- Long awaited guidelines sent to Cabinet Office
- Commission expects guidelines to be presented for Cabinet approval by President
- Guidelines to be gazetted again after Cabinet nod, then presented before Parliament
By Uditha Jayasinghe
The long delayed National Procurement Guidelines are expected to be presented to Cabinet next week, an official said yesterday, possibly ending nearly a year-long wait.
The guidelines have already been sent to the Cabinet Office and are expected to be tabled by President Maithripala Sirisena before the end of April. The guidelines were gazetted on 9 May 2018. They were subsequently presented to the Presidential Secretariat last year. However, when the final report was presented to Cabinet, it was set aside, as the Finance Ministry had wanted additional time for observations.
“We have been assured that the guidelines will be presented to Cabinet within this month. Afterwards they will be gazetted again to include any changes that have been made. After that we hope it will be presented to Parliament,” National Procurement Commission (NPC) Commission Member Christy Perera told the Daily FT. The National Procurement Guidelines were formulated by the National Procurement Commission, after nearly three years of exhaustive consultations. During the formulation process, two drafts of the guidelines were presented for stakeholder feedback, including from Ministries such as the Finance Ministry.
The new guidelines have been upgraded from the previous regulations, introduced 12 years ago, and include several progressive measures, including a framework agreement, new information systems, and provisions for the Government to implement an electronic procurement system.
The new guidelines also infuse value engineering processes as practiced in developed countries, which enable the Government to reduce cost overruns in crucial infrastructure projects. Commission members estimate that value engineering could save the Government a minimum of 10% on all construction-related contracts.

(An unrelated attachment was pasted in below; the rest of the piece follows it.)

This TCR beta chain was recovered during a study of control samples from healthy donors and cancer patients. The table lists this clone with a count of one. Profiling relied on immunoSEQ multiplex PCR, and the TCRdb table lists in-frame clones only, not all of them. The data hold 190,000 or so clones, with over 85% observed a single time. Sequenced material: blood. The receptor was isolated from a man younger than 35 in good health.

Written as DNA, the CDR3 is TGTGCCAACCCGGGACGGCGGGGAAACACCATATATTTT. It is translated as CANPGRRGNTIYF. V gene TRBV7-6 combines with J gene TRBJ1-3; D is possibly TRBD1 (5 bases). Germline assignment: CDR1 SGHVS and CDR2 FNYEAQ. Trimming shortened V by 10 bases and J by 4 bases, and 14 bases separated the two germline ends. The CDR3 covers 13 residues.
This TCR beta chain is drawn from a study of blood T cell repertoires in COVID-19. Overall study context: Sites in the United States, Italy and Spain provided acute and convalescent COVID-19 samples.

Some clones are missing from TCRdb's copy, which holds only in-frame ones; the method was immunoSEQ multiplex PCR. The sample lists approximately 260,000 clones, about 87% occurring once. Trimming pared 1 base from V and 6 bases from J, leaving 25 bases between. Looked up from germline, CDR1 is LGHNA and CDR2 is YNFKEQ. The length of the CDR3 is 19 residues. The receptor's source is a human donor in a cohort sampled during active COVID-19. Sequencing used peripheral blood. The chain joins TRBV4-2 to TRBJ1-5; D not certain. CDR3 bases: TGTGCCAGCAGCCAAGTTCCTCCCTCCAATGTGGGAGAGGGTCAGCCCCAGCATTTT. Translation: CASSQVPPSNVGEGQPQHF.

The guidelines also include technical auditing of tenders, and give powers to the National Procurement Commission to vet officials appointed to tender boards.
If suppliers highlight conflict of interest on an appointment, the Commission would also have the opportunity to raise this with other Government parties, such as the Attorney General. Tender documents will also be shared, so that other Ministries and State departments can observe the tender process.
To ensure high levels of transparency once the new procurement guidelines become law, bidders will be given a comprehensive debrief three days after a tender is closed. Aggrieved parties can present themselves before the procurement appeal board six days after a decision is made, and if they are unsatisfied with the response, can appeal to the Supreme Court. After the tender is awarded, any member of the public can obtain the full tender evaluation committee report.